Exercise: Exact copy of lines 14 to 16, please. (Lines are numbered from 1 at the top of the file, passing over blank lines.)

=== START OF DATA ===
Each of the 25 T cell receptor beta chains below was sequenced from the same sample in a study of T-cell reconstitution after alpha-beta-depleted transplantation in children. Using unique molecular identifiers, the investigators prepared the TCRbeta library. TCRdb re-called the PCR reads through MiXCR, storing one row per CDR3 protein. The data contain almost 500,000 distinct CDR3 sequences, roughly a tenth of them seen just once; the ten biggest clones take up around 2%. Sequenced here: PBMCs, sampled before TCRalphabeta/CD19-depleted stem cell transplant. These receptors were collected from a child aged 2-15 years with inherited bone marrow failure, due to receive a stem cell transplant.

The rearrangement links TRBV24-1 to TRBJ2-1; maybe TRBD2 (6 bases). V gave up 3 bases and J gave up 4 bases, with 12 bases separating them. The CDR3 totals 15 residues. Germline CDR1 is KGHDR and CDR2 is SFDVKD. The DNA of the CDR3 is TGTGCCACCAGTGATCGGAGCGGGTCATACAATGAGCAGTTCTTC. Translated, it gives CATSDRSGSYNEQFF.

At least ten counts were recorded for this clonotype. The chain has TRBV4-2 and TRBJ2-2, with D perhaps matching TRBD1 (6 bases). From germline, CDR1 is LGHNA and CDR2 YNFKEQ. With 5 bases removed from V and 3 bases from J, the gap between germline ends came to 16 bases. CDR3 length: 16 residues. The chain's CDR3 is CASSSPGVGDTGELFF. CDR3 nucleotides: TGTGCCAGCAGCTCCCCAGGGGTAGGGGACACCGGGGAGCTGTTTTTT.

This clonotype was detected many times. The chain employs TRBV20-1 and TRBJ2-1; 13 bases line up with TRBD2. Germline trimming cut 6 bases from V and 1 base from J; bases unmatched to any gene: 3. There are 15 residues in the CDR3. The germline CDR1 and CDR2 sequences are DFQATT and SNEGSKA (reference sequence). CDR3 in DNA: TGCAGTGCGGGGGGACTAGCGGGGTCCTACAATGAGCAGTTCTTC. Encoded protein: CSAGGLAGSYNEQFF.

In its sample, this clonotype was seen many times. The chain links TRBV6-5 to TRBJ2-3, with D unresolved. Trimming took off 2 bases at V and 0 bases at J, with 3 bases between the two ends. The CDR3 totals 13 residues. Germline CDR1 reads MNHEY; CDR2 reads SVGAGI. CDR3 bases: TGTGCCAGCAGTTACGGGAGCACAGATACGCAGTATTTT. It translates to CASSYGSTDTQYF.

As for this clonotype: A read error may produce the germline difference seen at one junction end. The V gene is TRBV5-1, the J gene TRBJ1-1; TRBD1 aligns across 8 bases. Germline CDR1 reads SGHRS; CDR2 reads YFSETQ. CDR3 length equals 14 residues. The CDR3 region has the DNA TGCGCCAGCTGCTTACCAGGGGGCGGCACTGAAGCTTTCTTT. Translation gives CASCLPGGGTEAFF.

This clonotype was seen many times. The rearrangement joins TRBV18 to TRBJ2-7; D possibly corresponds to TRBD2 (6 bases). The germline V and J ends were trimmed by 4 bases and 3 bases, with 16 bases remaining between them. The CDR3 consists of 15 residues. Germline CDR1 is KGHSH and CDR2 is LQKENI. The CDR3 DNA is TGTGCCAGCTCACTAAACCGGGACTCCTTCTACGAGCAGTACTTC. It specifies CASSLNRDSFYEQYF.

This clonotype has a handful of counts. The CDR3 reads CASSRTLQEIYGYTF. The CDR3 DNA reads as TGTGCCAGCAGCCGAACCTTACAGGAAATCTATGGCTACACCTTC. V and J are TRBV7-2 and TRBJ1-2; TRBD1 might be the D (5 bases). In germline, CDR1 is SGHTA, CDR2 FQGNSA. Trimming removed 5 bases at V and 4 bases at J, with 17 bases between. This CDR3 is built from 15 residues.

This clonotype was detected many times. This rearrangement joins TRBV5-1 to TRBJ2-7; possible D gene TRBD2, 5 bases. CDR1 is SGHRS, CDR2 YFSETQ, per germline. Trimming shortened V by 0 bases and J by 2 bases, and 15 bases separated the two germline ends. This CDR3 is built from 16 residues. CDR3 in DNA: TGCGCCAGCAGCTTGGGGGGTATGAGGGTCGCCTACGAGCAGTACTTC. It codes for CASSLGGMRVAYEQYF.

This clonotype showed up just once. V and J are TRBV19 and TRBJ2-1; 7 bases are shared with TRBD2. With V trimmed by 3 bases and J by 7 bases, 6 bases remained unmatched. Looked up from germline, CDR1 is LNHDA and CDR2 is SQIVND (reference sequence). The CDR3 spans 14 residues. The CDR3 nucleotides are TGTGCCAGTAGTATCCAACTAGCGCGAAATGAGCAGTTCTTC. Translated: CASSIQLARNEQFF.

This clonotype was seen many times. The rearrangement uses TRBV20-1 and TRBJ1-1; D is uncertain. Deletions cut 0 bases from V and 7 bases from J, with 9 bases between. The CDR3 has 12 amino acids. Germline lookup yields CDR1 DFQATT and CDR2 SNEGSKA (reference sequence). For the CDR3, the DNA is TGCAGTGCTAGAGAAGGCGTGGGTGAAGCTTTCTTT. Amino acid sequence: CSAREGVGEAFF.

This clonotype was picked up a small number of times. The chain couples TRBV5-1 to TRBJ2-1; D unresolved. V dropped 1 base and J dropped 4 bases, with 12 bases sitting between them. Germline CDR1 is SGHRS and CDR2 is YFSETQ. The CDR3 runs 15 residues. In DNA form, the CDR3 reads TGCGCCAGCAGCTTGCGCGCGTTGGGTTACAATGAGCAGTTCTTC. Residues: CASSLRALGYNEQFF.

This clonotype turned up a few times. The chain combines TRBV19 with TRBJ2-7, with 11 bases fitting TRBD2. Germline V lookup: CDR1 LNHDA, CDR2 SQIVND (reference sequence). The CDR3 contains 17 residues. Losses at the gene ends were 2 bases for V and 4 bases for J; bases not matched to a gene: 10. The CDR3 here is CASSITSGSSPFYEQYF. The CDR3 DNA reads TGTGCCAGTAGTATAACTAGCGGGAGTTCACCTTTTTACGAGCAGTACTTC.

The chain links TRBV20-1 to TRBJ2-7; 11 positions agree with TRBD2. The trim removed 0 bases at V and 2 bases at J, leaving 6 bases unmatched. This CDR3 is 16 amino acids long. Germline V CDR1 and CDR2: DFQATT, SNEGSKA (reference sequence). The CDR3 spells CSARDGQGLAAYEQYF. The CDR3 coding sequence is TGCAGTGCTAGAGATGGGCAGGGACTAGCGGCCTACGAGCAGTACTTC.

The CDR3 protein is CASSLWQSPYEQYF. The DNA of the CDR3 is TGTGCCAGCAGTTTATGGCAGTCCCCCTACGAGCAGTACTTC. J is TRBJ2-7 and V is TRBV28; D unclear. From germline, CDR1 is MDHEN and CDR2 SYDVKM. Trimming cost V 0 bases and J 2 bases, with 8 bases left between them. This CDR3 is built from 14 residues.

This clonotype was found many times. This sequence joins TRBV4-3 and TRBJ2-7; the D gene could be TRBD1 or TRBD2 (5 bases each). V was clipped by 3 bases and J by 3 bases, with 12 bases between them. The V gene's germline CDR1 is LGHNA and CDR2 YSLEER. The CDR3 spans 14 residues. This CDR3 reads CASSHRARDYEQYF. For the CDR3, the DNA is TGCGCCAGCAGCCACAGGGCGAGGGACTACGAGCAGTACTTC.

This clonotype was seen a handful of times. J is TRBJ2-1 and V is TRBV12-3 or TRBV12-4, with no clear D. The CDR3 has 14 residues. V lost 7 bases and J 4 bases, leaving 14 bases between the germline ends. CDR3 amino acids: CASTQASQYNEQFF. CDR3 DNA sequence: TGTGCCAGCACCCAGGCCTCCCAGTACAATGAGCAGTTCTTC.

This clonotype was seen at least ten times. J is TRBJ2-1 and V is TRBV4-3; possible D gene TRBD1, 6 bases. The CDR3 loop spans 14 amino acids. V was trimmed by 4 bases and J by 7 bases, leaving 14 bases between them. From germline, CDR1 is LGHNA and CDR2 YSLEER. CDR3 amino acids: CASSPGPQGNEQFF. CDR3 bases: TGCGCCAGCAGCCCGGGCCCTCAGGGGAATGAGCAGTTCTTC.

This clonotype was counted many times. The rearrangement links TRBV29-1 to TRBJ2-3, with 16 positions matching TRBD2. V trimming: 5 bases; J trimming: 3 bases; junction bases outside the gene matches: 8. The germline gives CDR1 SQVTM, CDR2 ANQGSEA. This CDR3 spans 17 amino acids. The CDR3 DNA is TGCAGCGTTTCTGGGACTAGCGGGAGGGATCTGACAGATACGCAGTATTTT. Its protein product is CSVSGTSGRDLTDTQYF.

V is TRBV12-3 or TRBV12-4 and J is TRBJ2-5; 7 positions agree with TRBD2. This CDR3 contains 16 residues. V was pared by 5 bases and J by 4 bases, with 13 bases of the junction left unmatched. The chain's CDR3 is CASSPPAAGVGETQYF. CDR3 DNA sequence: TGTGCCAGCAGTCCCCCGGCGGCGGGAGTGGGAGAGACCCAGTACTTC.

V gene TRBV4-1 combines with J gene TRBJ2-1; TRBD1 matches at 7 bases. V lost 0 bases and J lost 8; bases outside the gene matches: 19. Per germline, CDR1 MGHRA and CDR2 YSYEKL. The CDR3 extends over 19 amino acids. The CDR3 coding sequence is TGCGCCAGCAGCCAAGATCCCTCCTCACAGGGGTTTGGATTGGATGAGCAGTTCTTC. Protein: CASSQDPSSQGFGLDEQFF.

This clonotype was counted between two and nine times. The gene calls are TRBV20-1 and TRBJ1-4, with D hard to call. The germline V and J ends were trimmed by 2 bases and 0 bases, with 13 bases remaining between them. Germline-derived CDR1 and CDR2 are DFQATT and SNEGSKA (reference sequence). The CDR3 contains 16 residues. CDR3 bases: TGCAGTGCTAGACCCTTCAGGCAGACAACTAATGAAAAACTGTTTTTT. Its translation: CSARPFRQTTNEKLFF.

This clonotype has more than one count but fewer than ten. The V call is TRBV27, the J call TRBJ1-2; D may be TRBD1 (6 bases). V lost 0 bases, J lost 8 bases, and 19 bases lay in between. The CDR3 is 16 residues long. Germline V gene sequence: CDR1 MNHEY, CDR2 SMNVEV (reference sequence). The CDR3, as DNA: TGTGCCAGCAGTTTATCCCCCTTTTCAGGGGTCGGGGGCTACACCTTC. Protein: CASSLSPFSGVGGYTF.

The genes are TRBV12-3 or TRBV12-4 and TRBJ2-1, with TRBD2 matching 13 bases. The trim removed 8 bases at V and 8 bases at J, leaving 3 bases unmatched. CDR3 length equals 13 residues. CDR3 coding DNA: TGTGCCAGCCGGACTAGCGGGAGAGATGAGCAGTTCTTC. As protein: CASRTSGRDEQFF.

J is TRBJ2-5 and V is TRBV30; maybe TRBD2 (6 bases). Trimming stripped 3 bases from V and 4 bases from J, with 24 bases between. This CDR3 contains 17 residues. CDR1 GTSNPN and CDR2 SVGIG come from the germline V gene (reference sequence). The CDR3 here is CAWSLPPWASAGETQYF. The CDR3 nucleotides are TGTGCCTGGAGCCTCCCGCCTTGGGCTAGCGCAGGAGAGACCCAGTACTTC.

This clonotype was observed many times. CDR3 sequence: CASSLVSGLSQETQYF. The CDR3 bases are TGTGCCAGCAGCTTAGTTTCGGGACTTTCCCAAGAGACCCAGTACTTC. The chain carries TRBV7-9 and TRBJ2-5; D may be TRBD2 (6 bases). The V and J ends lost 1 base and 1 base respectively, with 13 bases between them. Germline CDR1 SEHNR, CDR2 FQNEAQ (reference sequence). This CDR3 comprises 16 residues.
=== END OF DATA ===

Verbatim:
The chain links TRBV20-1 to TRBJ2-7; 11 positions agree with TRBD2. The trim removed 0 bases at V and 2 bases at J, leaving 6 bases unmatched. This CDR3 is 16 amino acids long. Germline V CDR1 and CDR2: DFQATT, SNEGSKA (reference sequence). The CDR3 spells CSARDGQGLAAYEQYF. The CDR3 coding sequence is TGCAGTGCTAGAGATGGGCAGGGACTAGCGGCCTACGAGCAGTACTTC.

The CDR3 protein is CASSLWQSPYEQYF. The DNA of the CDR3 is TGTGCCAGCAGTTTATGGCAGTCCCCCTACGAGCAGTACTTC. J is TRBJ2-7 and V is TRBV28; D unclear. From germline, CDR1 is MDHEN and CDR2 SYDVKM. Trimming cost V 0 bases and J 2 bases, with 8 bases left between them. This CDR3 is built from 14 residues.

This clonotype was found many times. This sequence joins TRBV4-3 and TRBJ2-7; the D gene could be TRBD1 or TRBD2 (5 bases each). V was clipped by 3 bases and J by 3 bases, with 12 bases between them. The V gene's germline CDR1 is LGHNA and CDR2 YSLEER. The CDR3 spans 14 residues. This CDR3 reads CASSHRARDYEQYF. For the CDR3, the DNA is TGCGCCAGCAGCCACAGGGCGAGGGACTACGAGCAGTACTTC.